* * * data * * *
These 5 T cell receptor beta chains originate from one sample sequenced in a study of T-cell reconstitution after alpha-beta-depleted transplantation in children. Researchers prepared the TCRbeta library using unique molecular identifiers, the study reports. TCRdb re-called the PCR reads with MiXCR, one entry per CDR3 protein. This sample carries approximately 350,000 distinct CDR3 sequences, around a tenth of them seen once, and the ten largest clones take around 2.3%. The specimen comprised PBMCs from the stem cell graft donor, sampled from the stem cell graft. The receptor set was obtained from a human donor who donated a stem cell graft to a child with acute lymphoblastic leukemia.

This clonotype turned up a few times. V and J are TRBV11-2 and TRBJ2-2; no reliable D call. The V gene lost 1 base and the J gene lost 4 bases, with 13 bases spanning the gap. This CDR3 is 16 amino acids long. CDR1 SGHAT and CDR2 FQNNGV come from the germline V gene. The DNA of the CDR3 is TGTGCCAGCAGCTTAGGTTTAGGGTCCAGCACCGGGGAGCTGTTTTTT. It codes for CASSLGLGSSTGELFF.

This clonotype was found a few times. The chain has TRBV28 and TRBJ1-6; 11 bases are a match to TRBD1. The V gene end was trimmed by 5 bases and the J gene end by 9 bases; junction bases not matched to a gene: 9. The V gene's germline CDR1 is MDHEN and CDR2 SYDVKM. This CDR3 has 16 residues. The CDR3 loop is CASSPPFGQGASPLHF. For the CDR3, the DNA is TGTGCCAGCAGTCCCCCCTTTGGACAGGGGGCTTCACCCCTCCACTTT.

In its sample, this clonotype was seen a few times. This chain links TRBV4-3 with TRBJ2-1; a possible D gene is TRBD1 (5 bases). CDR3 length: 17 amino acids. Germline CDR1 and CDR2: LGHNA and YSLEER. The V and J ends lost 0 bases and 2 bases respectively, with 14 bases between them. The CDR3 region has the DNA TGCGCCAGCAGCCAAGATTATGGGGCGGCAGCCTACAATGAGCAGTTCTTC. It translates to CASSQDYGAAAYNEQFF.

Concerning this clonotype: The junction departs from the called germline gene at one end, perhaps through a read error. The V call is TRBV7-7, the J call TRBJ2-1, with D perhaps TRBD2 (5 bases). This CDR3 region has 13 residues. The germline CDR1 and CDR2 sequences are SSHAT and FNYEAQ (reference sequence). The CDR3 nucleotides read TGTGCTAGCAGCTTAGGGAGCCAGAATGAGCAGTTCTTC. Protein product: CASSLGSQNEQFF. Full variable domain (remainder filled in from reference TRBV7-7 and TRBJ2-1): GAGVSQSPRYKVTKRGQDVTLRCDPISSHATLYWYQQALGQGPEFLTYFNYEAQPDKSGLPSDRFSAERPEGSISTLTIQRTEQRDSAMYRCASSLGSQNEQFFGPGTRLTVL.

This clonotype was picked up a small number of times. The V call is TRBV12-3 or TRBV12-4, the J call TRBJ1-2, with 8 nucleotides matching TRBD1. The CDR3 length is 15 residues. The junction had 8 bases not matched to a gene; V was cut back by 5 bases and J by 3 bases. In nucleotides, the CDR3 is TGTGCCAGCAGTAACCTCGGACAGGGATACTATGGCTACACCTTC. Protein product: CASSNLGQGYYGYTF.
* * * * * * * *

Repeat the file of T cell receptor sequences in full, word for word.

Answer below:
These 5 T cell receptor beta chains originate from one sample sequenced in a study of T-cell reconstitution after alpha-beta-depleted transplantation in children. Researchers prepared the TCRbeta library using unique molecular identifiers, the study reports. TCRdb re-called the PCR reads with MiXCR, one entry per CDR3 protein. This sample carries approximately 350,000 distinct CDR3 sequences, around a tenth of them seen once, and the ten largest clones take around 2.3%. The specimen comprised PBMCs from the stem cell graft donor, sampled from the stem cell graft. The receptor set was obtained from a human donor who donated a stem cell graft to a child with acute lymphoblastic leukemia.

This clonotype turned up a few times. V and J are TRBV11-2 and TRBJ2-2; no reliable D call. The V gene lost 1 base and the J gene lost 4 bases, with 13 bases spanning the gap. This CDR3 is 16 amino acids long. CDR1 SGHAT and CDR2 FQNNGV come from the germline V gene. The DNA of the CDR3 is TGTGCCAGCAGCTTAGGTTTAGGGTCCAGCACCGGGGAGCTGTTTTTT. It codes for CASSLGLGSSTGELFF.

This clonotype was found a few times. The chain has TRBV28 and TRBJ1-6; 11 bases are a match to TRBD1. The V gene end was trimmed by 5 bases and the J gene end by 9 bases; junction bases not matched to a gene: 9. The V gene's germline CDR1 is MDHEN and CDR2 SYDVKM. This CDR3 has 16 residues. The CDR3 loop is CASSPPFGQGASPLHF. For the CDR3, the DNA is TGTGCCAGCAGTCCCCCCTTTGGACAGGGGGCTTCACCCCTCCACTTT.

In its sample, this clonotype was seen a few times. This chain links TRBV4-3 with TRBJ2-1; a possible D gene is TRBD1 (5 bases). CDR3 length: 17 amino acids. Germline CDR1 and CDR2: LGHNA and YSLEER. The V and J ends lost 0 bases and 2 bases respectively, with 14 bases between them. The CDR3 region has the DNA TGCGCCAGCAGCCAAGATTATGGGGCGGCAGCCTACAATGAGCAGTTCTTC. It translates to CASSQDYGAAAYNEQFF.

Concerning this clonotype: The junction departs from the called germline gene at one end, perhaps through a read error. The V call is TRBV7-7, the J call TRBJ2-1, with D perhaps TRBD2 (5 bases). This CDR3 region has 13 residues. The germline CDR1 and CDR2 sequences are SSHAT and FNYEAQ (reference sequence). The CDR3 nucleotides read TGTGCTAGCAGCTTAGGGAGCCAGAATGAGCAGTTCTTC. Protein product: CASSLGSQNEQFF. Full variable domain (remainder filled in from reference TRBV7-7 and TRBJ2-1): GAGVSQSPRYKVTKRGQDVTLRCDPISSHATLYWYQQALGQGPEFLTYFNYEAQPDKSGLPSDRFSAERPEGSISTLTIQRTEQRDSAMYRCASSLGSQNEQFFGPGTRLTVL.

This clonotype was picked up a small number of times. The V call is TRBV12-3 or TRBV12-4, the J call TRBJ1-2, with 8 nucleotides matching TRBD1. The CDR3 length is 15 residues. The junction had 8 bases not matched to a gene; V was cut back by 5 bases and J by 3 bases. In nucleotides, the CDR3 is TGTGCCAGCAGTAACCTCGGACAGGGATACTATGGCTACACCTTC. Protein product: CASSNLGQGYYGYTF.